Be careful of misinformation in medical crowdfunding campaigns: Ethics center
While medical crowdfunding can give people access to treatment options that may not otherwise be available to them, they also entail risks, the Dutch Center for Ethics and Health (CEG) warned on Monday. Fundraisers may not always be completely honest about the data for the treatment or the chances of success, the CEG warned
As medical information shared on crowdfunding platforms is not always realistic and accurate, there is a risk of misinformation, the CEG said. "With a positive statement about the success rate of treatment, initiators hope to increase the chance of donations. However, this misinformation can rapidly spread among potential initiators, groups of patients, and potential donors. There is a danger that they can make choices based on incorrect information or false hopes."
The center is also concerned about the large amount of personal information shared about the beneficiary, especially if the action is on behalf of someone who can't give consent, like a child. "Medical crowdfunding campaigns also put even more emphasis on personal responsibility. This can have a negative influence on the support for the solidarity principle that is the basis of the health insurance system," the CEG said.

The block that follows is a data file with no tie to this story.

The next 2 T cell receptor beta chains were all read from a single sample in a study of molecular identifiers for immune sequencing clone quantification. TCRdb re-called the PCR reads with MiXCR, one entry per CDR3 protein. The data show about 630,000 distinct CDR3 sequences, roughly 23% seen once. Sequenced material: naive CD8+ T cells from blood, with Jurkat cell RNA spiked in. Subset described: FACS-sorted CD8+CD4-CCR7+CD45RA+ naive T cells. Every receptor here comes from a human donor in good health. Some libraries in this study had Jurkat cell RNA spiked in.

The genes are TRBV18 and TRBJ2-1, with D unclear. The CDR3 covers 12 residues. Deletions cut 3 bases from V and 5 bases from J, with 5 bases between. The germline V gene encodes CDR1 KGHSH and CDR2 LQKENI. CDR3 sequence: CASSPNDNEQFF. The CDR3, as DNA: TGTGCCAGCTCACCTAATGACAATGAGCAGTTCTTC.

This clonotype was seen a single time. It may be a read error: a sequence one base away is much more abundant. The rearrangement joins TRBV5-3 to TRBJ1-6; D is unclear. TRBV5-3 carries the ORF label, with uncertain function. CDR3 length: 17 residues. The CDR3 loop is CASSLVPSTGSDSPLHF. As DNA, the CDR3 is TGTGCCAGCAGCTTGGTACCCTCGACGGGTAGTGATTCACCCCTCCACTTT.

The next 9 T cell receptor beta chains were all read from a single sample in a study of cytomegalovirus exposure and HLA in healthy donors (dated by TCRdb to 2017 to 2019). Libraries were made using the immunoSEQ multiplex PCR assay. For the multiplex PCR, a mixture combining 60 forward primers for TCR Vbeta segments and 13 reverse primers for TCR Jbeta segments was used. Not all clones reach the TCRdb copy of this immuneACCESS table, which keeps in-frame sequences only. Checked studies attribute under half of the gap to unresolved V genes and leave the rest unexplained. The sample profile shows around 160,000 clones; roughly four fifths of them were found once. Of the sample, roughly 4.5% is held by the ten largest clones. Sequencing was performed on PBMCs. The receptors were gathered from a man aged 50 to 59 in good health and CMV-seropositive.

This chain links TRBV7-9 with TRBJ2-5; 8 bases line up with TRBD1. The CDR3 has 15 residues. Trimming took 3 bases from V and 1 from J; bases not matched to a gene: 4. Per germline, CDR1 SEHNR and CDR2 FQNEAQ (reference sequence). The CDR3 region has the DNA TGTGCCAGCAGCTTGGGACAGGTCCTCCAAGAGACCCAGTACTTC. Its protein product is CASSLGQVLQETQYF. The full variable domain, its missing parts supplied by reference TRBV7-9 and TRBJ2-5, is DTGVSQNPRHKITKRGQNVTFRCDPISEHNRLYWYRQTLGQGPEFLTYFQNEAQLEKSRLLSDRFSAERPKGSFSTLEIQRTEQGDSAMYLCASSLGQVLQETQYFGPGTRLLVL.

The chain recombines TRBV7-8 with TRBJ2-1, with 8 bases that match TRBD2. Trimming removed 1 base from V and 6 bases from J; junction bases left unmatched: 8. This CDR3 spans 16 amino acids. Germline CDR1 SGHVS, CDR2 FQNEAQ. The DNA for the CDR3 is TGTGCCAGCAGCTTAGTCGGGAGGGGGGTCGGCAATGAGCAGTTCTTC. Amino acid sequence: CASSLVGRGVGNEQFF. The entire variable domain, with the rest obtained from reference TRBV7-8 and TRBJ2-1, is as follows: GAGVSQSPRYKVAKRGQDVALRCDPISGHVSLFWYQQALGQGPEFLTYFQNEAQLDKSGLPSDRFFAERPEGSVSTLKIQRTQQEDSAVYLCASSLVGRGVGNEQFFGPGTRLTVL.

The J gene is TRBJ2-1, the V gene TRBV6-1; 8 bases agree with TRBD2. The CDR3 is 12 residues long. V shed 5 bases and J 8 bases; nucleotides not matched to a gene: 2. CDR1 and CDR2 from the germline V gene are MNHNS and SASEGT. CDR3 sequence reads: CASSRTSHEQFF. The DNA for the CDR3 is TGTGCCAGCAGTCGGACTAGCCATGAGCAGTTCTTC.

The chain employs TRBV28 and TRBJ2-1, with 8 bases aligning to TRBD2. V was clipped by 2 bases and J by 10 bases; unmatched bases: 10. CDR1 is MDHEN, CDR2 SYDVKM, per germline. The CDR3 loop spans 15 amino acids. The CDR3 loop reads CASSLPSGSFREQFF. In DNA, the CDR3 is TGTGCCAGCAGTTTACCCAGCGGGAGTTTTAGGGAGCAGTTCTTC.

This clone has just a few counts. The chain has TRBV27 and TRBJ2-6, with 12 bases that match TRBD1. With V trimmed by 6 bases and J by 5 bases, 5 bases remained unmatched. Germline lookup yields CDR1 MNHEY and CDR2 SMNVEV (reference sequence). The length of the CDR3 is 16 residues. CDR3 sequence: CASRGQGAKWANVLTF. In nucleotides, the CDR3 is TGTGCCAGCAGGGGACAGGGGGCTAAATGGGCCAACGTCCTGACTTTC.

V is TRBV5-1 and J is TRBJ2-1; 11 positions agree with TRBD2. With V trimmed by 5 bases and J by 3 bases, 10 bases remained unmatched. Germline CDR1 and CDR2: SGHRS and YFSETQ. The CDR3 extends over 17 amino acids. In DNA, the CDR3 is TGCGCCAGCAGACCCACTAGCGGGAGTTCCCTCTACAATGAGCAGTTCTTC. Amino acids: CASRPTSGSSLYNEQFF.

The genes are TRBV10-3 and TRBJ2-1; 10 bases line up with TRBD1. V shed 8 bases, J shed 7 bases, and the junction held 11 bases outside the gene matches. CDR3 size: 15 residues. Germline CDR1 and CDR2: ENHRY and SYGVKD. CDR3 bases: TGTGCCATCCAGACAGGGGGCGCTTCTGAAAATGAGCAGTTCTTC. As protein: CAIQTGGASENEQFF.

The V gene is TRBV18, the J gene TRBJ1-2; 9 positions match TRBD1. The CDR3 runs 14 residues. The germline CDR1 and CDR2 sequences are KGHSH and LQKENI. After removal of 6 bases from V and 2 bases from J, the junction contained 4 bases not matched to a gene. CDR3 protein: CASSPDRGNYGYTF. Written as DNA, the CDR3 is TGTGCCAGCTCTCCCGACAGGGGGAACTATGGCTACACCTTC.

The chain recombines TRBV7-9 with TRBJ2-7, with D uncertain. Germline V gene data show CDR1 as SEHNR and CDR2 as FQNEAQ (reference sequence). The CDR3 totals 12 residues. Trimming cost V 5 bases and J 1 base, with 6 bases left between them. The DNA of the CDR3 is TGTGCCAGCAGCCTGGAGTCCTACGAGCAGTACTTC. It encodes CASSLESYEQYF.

The CEG suggested broadening the scope of crowdfunding platforms' tasks and making them responsible for good information provision. "In this way, people can be protected against incorrect information and unrealistic expectations." The government should also monitor this type of crowdfunding campaign. "They can signal that the healthcare system is no longer functioning properly."